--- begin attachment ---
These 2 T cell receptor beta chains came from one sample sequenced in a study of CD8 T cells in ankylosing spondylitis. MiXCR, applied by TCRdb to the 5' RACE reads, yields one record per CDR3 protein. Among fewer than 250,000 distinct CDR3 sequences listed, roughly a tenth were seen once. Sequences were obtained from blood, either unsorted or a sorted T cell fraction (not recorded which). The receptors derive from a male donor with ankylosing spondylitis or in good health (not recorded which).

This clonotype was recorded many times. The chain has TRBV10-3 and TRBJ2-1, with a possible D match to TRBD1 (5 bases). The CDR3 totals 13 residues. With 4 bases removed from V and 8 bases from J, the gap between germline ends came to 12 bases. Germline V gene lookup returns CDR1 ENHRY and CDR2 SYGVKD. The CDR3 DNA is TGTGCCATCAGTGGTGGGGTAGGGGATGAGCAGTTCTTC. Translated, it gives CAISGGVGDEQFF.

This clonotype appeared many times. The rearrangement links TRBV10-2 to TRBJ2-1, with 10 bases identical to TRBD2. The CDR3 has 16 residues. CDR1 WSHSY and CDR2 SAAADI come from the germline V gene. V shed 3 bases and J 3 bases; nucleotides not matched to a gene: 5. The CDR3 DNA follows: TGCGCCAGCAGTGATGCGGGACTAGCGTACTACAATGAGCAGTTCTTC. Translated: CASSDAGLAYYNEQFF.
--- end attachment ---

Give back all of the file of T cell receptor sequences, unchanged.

These 2 T cell receptor beta chains came from one sample sequenced in a study of CD8 T cells in ankylosing spondylitis. MiXCR, applied by TCRdb to the 5' RACE reads, yields one record per CDR3 protein. Among fewer than 250,000 distinct CDR3 sequences listed, roughly a tenth were seen once. Sequences were obtained from blood, either unsorted or a sorted T cell fraction (not recorded which). The receptors derive from a male donor with ankylosing spondylitis or in good health (not recorded which).

This clonotype was recorded many times. The chain has TRBV10-3 and TRBJ2-1, with a possible D match to TRBD1 (5 bases). The CDR3 totals 13 residues. With 4 bases removed from V and 8 bases from J, the gap between germline ends came to 12 bases. Germline V gene lookup returns CDR1 ENHRY and CDR2 SYGVKD. The CDR3 DNA is TGTGCCATCAGTGGTGGGGTAGGGGATGAGCAGTTCTTC. Translated, it gives CAISGGVGDEQFF.

This clonotype appeared many times. The rearrangement links TRBV10-2 to TRBJ2-1, with 10 bases identical to TRBD2. The CDR3 has 16 residues. CDR1 WSHSY and CDR2 SAAADI come from the germline V gene. V shed 3 bases and J 3 bases; nucleotides not matched to a gene: 5. The CDR3 DNA follows: TGCGCCAGCAGTGATGCGGGACTAGCGTACTACAATGAGCAGTTCTTC. Translated: CASSDAGLAYYNEQFF.